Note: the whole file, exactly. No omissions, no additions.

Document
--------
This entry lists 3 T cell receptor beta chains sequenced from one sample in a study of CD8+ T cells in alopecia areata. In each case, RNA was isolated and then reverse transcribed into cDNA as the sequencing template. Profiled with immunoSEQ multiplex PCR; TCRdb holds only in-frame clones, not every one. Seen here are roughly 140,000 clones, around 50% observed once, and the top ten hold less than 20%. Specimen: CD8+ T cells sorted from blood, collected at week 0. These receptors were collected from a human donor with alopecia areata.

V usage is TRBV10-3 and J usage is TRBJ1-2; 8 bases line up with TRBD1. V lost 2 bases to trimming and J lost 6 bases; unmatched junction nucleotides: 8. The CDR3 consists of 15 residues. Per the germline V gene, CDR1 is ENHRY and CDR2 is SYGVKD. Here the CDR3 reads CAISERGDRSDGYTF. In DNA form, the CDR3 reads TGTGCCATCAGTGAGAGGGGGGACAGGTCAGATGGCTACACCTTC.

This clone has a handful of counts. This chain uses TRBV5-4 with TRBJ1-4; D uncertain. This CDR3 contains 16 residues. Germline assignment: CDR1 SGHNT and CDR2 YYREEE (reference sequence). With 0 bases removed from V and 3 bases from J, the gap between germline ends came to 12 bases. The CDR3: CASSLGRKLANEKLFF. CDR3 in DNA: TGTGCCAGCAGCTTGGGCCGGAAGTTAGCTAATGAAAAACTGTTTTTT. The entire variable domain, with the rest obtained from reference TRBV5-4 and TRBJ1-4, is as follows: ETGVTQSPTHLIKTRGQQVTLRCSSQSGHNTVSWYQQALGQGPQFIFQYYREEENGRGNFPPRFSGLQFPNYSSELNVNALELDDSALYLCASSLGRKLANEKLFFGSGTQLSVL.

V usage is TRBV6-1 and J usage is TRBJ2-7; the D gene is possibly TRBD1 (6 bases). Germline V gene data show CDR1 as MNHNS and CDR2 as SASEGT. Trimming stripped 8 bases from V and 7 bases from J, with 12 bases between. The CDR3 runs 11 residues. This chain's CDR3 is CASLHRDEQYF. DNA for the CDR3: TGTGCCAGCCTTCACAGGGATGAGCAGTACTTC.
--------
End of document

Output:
This entry lists 3 T cell receptor beta chains sequenced from one sample in a study of CD8+ T cells in alopecia areata. In each case, RNA was isolated and then reverse transcribed into cDNA as the sequencing template. Profiled with immunoSEQ multiplex PCR; TCRdb holds only in-frame clones, not every one. Seen here are roughly 140,000 clones, around 50% observed once, and the top ten hold less than 20%. Specimen: CD8+ T cells sorted from blood, collected at week 0. These receptors were collected from a human donor with alopecia areata.

V usage is TRBV10-3 and J usage is TRBJ1-2; 8 bases line up with TRBD1. V lost 2 bases to trimming and J lost 6 bases; unmatched junction nucleotides: 8. The CDR3 consists of 15 residues. Per the germline V gene, CDR1 is ENHRY and CDR2 is SYGVKD. Here the CDR3 reads CAISERGDRSDGYTF. In DNA form, the CDR3 reads TGTGCCATCAGTGAGAGGGGGGACAGGTCAGATGGCTACACCTTC.

This clone has a handful of counts. This chain uses TRBV5-4 with TRBJ1-4; D uncertain. This CDR3 contains 16 residues. Germline assignment: CDR1 SGHNT and CDR2 YYREEE (reference sequence). With 0 bases removed from V and 3 bases from J, the gap between germline ends came to 12 bases. The CDR3: CASSLGRKLANEKLFF. CDR3 in DNA: TGTGCCAGCAGCTTGGGCCGGAAGTTAGCTAATGAAAAACTGTTTTTT. The entire variable domain, with the rest obtained from reference TRBV5-4 and TRBJ1-4, is as follows: ETGVTQSPTHLIKTRGQQVTLRCSSQSGHNTVSWYQQALGQGPQFIFQYYREEENGRGNFPPRFSGLQFPNYSSELNVNALELDDSALYLCASSLGRKLANEKLFFGSGTQLSVL.

V usage is TRBV6-1 and J usage is TRBJ2-7; the D gene is possibly TRBD1 (6 bases). Germline V gene data show CDR1 as MNHNS and CDR2 as SASEGT. Trimming stripped 8 bases from V and 7 bases from J, with 12 bases between. The CDR3 runs 11 residues. This chain's CDR3 is CASLHRDEQYF. DNA for the CDR3: TGTGCCAGCCTTCACAGGGATGAGCAGTACTTC.